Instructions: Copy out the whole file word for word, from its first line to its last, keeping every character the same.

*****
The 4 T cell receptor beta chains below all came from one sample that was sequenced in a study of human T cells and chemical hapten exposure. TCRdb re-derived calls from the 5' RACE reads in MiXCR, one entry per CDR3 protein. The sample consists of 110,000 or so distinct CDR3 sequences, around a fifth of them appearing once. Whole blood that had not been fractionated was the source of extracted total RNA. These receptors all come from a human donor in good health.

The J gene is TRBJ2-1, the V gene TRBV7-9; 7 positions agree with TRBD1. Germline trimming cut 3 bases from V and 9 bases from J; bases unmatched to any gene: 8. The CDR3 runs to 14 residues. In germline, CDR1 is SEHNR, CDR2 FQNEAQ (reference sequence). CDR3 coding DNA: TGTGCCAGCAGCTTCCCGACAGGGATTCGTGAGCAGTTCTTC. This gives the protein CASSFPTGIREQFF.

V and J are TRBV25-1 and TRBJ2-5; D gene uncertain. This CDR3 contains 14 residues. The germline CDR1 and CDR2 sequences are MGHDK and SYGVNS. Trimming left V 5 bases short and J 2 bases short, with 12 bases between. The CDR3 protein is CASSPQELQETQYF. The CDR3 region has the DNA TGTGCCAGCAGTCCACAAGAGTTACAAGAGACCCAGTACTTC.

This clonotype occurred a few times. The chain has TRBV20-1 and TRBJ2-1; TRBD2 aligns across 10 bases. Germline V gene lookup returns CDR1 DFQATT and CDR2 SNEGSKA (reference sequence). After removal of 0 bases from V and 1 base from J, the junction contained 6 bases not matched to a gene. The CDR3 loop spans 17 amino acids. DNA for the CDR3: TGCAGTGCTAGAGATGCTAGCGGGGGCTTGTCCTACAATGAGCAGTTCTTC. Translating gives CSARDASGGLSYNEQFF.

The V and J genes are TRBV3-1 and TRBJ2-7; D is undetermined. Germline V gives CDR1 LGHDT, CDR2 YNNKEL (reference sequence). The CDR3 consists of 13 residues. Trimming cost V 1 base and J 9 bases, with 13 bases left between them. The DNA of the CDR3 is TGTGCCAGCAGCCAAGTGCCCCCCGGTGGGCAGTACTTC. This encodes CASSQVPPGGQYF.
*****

The 4 T cell receptor beta chains below all came from one sample that was sequenced in a study of human T cells and chemical hapten exposure. TCRdb re-derived calls from the 5' RACE reads in MiXCR, one entry per CDR3 protein. The sample consists of 110,000 or so distinct CDR3 sequences, around a fifth of them appearing once. Whole blood that had not been fractionated was the source of extracted total RNA. These receptors all come from a human donor in good health.

The J gene is TRBJ2-1, the V gene TRBV7-9; 7 positions agree with TRBD1. Germline trimming cut 3 bases from V and 9 bases from J; bases unmatched to any gene: 8. The CDR3 runs to 14 residues. In germline, CDR1 is SEHNR, CDR2 FQNEAQ (reference sequence). CDR3 coding DNA: TGTGCCAGCAGCTTCCCGACAGGGATTCGTGAGCAGTTCTTC. This gives the protein CASSFPTGIREQFF.

V and J are TRBV25-1 and TRBJ2-5; D gene uncertain. This CDR3 contains 14 residues. The germline CDR1 and CDR2 sequences are MGHDK and SYGVNS. Trimming left V 5 bases short and J 2 bases short, with 12 bases between. The CDR3 protein is CASSPQELQETQYF. The CDR3 region has the DNA TGTGCCAGCAGTCCACAAGAGTTACAAGAGACCCAGTACTTC.

This clonotype occurred a few times. The chain has TRBV20-1 and TRBJ2-1; TRBD2 aligns across 10 bases. Germline V gene lookup returns CDR1 DFQATT and CDR2 SNEGSKA (reference sequence). After removal of 0 bases from V and 1 base from J, the junction contained 6 bases not matched to a gene. The CDR3 loop spans 17 amino acids. DNA for the CDR3: TGCAGTGCTAGAGATGCTAGCGGGGGCTTGTCCTACAATGAGCAGTTCTTC. Translating gives CSARDASGGLSYNEQFF.

The V and J genes are TRBV3-1 and TRBJ2-7; D is undetermined. Germline V gives CDR1 LGHDT, CDR2 YNNKEL (reference sequence). The CDR3 consists of 13 residues. Trimming cost V 1 base and J 9 bases, with 13 bases left between them. The DNA of the CDR3 is TGTGCCAGCAGCCAAGTGCCCCCCGGTGGGCAGTACTTC. This encodes CASSQVPPGGQYF.